If you were to offer Miles Raymond a bottle of 1982 Petrus, I would suspect he would change his mind. However, when the lead character of the Hollywood film Sideways made this remark, he was really making a jibe at the over-produced, easy-to-make, easy-to-drink, generic, sweet, simple expressions of merlot that we all know and avoid.
Instead, Miles and I pursue the ‘haunting and brilliant and subtle’ flavours of the temperamental, thin-skinned grape pinot noir. Growing pinot noir is notoriously difficult. In cold climates, there is a risk of under-ripeness; in hot climates the grapes ripen too quickly, preventing the development of complex flavour compounds.
There is a great deal of pinot noir being made in warm-climates. As these are cheaper than Burgundian expressions, I popped a bottle yesterday in sincere hope that I would find something charismatic.
Newton Johnson, Walker Bay Pinot Noir, Upper Hemel-En-Aarde Valley, South Africa 2012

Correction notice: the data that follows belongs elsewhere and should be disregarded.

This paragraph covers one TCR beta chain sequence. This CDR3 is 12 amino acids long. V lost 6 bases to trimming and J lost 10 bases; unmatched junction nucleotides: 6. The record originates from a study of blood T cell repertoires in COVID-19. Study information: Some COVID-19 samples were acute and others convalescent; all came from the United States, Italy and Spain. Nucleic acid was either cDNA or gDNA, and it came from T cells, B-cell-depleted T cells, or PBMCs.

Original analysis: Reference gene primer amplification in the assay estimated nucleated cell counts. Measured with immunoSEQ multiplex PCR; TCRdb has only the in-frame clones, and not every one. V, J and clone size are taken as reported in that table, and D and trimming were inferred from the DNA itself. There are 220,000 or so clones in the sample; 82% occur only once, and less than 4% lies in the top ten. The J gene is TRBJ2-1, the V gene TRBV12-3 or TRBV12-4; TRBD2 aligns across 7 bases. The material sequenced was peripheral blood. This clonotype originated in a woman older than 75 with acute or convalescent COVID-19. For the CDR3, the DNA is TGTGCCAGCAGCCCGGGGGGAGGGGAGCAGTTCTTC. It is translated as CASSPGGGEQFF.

100% matured in French Oak, pH 3.5, residual sugar 1.9, alcohol 13.95%
Light-mid ruby colour. Sour cherries and raspberries on the nose. A subtle touch of manure and some thyme. Lovely acidity on the palate with buckets of red fruit. Sweetness on the mid-palate (which is not a bad thing as it is balanced by the acidity).
Conclusion: I enjoyed this. It had some of those herbal aromas that you remember for days to come. However, you can tell that this is Newton Johnson’s more simple pinot . The palate is fruit driven, forward and slightly sweet. I would love to try their ‘family vineyards’ pinot noir to see how it compares. 88 points (BP)
Learning Point: Jancis Robinson is, as usual, correct when she says about South African pinot noir: ‘the coastal regions show promise.’